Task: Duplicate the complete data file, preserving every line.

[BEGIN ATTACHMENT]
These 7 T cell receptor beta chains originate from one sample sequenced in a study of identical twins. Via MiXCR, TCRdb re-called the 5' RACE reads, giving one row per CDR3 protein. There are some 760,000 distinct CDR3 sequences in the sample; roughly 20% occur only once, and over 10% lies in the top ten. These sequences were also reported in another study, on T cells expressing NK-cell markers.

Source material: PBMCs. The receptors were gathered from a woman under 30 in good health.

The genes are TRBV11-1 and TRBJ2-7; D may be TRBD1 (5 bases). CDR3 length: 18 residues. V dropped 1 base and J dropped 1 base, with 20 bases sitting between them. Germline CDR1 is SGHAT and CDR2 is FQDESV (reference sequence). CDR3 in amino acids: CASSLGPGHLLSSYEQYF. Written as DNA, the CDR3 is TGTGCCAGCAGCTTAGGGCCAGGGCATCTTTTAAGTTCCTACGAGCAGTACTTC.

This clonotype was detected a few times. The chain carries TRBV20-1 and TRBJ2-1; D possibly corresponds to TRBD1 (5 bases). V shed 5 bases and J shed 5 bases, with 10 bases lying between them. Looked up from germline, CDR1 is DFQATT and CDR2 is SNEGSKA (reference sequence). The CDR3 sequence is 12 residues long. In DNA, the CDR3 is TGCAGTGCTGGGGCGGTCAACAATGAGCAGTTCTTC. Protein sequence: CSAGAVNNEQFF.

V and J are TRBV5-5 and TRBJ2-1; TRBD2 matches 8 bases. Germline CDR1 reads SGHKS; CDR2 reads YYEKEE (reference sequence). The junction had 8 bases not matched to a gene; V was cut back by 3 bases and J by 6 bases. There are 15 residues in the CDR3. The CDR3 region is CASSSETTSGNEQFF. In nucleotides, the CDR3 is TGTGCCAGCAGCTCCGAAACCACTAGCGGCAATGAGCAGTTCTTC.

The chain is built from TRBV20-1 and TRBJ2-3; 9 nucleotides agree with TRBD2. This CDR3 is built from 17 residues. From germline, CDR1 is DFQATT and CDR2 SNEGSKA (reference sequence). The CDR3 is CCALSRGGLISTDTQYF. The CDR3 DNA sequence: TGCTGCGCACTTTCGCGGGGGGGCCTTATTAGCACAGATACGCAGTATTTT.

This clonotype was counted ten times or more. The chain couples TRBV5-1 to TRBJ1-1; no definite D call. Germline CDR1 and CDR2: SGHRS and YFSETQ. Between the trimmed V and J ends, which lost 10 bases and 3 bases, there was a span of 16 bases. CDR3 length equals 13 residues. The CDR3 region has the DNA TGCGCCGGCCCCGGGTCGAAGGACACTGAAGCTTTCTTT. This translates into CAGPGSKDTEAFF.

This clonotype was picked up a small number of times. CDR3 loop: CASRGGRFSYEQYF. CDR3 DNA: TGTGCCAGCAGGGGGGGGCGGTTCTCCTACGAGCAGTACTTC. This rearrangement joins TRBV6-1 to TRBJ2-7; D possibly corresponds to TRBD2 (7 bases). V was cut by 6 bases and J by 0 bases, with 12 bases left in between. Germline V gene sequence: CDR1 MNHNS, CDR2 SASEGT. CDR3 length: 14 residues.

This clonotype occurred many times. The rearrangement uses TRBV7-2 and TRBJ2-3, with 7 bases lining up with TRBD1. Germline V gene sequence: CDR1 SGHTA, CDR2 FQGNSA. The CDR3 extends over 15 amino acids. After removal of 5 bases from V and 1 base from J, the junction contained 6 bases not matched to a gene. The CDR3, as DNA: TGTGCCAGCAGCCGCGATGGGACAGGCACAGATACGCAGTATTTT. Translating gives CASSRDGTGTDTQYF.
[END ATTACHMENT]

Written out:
These 7 T cell receptor beta chains originate from one sample sequenced in a study of identical twins. Via MiXCR, TCRdb re-called the 5' RACE reads, giving one row per CDR3 protein. There are some 760,000 distinct CDR3 sequences in the sample; roughly 20% occur only once, and over 10% lies in the top ten. These sequences were also reported in another study, on T cells expressing NK-cell markers.

Source material: PBMCs. The receptors were gathered from a woman under 30 in good health.

The genes are TRBV11-1 and TRBJ2-7; D may be TRBD1 (5 bases). CDR3 length: 18 residues. V dropped 1 base and J dropped 1 base, with 20 bases sitting between them. Germline CDR1 is SGHAT and CDR2 is FQDESV (reference sequence). CDR3 in amino acids: CASSLGPGHLLSSYEQYF. Written as DNA, the CDR3 is TGTGCCAGCAGCTTAGGGCCAGGGCATCTTTTAAGTTCCTACGAGCAGTACTTC.

This clonotype was detected a few times. The chain carries TRBV20-1 and TRBJ2-1; D possibly corresponds to TRBD1 (5 bases). V shed 5 bases and J shed 5 bases, with 10 bases lying between them. Looked up from germline, CDR1 is DFQATT and CDR2 is SNEGSKA (reference sequence). The CDR3 sequence is 12 residues long. In DNA, the CDR3 is TGCAGTGCTGGGGCGGTCAACAATGAGCAGTTCTTC. Protein sequence: CSAGAVNNEQFF.

V and J are TRBV5-5 and TRBJ2-1; TRBD2 matches 8 bases. Germline CDR1 reads SGHKS; CDR2 reads YYEKEE (reference sequence). The junction had 8 bases not matched to a gene; V was cut back by 3 bases and J by 6 bases. There are 15 residues in the CDR3. The CDR3 region is CASSSETTSGNEQFF. In nucleotides, the CDR3 is TGTGCCAGCAGCTCCGAAACCACTAGCGGCAATGAGCAGTTCTTC.

The chain is built from TRBV20-1 and TRBJ2-3; 9 nucleotides agree with TRBD2. This CDR3 is built from 17 residues. From germline, CDR1 is DFQATT and CDR2 SNEGSKA (reference sequence). The CDR3 is CCALSRGGLISTDTQYF. The CDR3 DNA sequence: TGCTGCGCACTTTCGCGGGGGGGCCTTATTAGCACAGATACGCAGTATTTT.

This clonotype was counted ten times or more. The chain couples TRBV5-1 to TRBJ1-1; no definite D call. Germline CDR1 and CDR2: SGHRS and YFSETQ. Between the trimmed V and J ends, which lost 10 bases and 3 bases, there was a span of 16 bases. CDR3 length equals 13 residues. The CDR3 region has the DNA TGCGCCGGCCCCGGGTCGAAGGACACTGAAGCTTTCTTT. This translates into CAGPGSKDTEAFF.

This clonotype was picked up a small number of times. CDR3 loop: CASRGGRFSYEQYF. CDR3 DNA: TGTGCCAGCAGGGGGGGGCGGTTCTCCTACGAGCAGTACTTC. This rearrangement joins TRBV6-1 to TRBJ2-7; D possibly corresponds to TRBD2 (7 bases). V was cut by 6 bases and J by 0 bases, with 12 bases left in between. Germline V gene sequence: CDR1 MNHNS, CDR2 SASEGT. CDR3 length: 14 residues.

This clonotype occurred many times. The rearrangement uses TRBV7-2 and TRBJ2-3, with 7 bases lining up with TRBD1. Germline V gene sequence: CDR1 SGHTA, CDR2 FQGNSA. The CDR3 extends over 15 amino acids. After removal of 5 bases from V and 1 base from J, the junction contained 6 bases not matched to a gene. The CDR3, as DNA: TGTGCCAGCAGCCGCGATGGGACAGGCACAGATACGCAGTATTTT. Translating gives CASSRDGTGTDTQYF.